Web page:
# Bungee Jumper/Oscillatory Motion

## Homework Statement

A person named Larry is found dead, hanging at the 7-story level of a 15 story (45m) building. Larry has a mass of 90kg. When the bungee cord is cut, it has a relaxed length of 5 stories. Detective say he hit the ground while bungee jumping, you KNOW he was murdered. What is your evidence?

## Homework Equations

Fs=-Ks (X)
X(t)= Acos(wt + theta)
Fs=Fg when he's resting

## The Attempt at a Solution

So at the 7 story level Fs=Fg if there's no acceleration. That's a change in X of 3 floors, or 9m. 90kg*9.8=9m*Ks
Ks=98N/M.

Know we know W= root (ks/mass), or 98/90, which gives me a w of 1.04

so X=A*cos(1.04T + theta)
I'd assume solving for A, or amplitude, from the resting point (7 floors up) would tell us if he hits the ground or not. If it's 21 or over, he hits it, if it's under, he clearly cannot hit the ground.
But, that's three unknowns.
So, I'm stuck, but just had an idea that I'm not sure is valid or not.
Using simple kinematics, if I were to choose 2 points, (say at 10m above and below the resting point), I could find the Avg. acceleration (Fg-Fspring)/mass, and knowing average acceleration and X position, I could solve for T.
Knowing T for X, I'd have two unknowns (A and theta) for two equations. I could then solve for A.

Would this be a correct line of thinking? Or am I erring somewhere? Thanks

turin
Homework Helper
Did you think about using conservation of energy? What energies are involved in this problem?

Redbelly98
Staff Emeritus
Homework Helper

EDIT: turin beat me to it.

Ahh. The initial total Energy would be just
mgh + PEs, right?
Now what? Find what mgh + PEs works on the other side to equal the same total energy, and this would be the lowest point (where V=0). If so, that makes sense. Thanks...hopefully I'm on the right track ;)
Well, doing this, I got X to be 35m off the ground...hmm.

Last edited:
Redbelly98
Staff Emeritus
Homework Helper
That doesn't seem right, since it puts Larry at about the 12th floor, above where he was found, and above the relaxed position of the bungee.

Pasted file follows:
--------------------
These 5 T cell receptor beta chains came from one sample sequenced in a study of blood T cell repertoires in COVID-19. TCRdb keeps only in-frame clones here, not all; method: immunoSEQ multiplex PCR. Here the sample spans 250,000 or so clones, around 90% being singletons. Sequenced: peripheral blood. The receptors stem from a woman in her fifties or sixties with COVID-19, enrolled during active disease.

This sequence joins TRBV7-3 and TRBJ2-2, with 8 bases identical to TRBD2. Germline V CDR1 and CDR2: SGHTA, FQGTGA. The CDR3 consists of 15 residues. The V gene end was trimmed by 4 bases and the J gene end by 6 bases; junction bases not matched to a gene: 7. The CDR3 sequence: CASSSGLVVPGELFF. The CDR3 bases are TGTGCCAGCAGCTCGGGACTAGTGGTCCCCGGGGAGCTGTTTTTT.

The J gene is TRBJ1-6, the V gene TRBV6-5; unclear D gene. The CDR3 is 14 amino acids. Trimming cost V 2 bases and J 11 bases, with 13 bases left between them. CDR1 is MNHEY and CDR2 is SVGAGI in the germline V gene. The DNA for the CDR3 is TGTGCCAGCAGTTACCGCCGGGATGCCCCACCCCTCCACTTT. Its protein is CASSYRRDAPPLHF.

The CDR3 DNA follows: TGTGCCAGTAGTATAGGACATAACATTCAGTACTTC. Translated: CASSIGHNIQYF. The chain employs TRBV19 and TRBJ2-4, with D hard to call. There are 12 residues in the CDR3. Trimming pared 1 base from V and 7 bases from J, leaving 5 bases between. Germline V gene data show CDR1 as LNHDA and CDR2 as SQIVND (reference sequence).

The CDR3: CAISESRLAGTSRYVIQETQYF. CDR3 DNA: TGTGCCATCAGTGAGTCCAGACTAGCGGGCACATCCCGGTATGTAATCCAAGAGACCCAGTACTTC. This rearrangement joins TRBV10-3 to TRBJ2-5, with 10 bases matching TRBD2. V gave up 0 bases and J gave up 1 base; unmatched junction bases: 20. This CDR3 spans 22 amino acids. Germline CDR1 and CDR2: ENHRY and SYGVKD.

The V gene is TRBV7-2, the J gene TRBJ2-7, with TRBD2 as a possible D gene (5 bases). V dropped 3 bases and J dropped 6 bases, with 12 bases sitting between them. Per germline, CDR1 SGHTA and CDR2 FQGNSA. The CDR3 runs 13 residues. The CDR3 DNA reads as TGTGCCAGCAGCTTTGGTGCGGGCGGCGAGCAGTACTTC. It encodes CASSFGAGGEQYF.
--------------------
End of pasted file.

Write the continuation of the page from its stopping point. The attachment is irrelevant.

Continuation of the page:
Perhaps you could say what value you got for the total initial energy, and also what equation did you set up to find the height? That would help us find where the error is.

That doesn't seem right, since it puts Larry at about the 12th floor, above where he was found, and above the relaxed position of the bungee.

Perhaps you could say what value you got for the total initial energy, and also what equation did you set up to find the height? That would help us find where the error is.
Yeah, I definitely erred somewhere along the road.

So the initial energy was mgh + 0.5Ks(delta x)^2
90*9.8*45 + 0.5*98*15^2 = 50,715 J

now to solve for x (lowest point, ie where all energy is potential)....50,715=90*9.8*X + 0.5*98*(x-15)^2
s0 50,715=882X + 49(-30x+225+X^2)
0=49X^2 + 588X -39690
X=-23.1, 35.1
35.1 is the only possible solution of the two...but that's obviously wrong.

turin
Homework Helper
Ah. The bungee does not contribute to the potential energy at the top of the building, and it does not compress, so it only effectively stores energy one way (by stretching). It only starts to stretch at a particular floor, and that should be your zero point for the elastic potential energy. Otherwise, your approach looks good. (I did not read all of your algebra - this text based stuff is sure annoying.)

Ah. The bungee does not contribute to the potential energy at the top of the building, and it does not compress, so it only effectively stores energy one way (by stretching). It only starts to stretch at a particular floor, and that should be your zero point for the elastic potential energy. Otherwise, your approach looks good. (I did not read all of your algebra - this text based stuff is sure annoying.)

Yep. That would've been my problem. Without that he "lands" a few meters off the ground. Thanks for the help everyone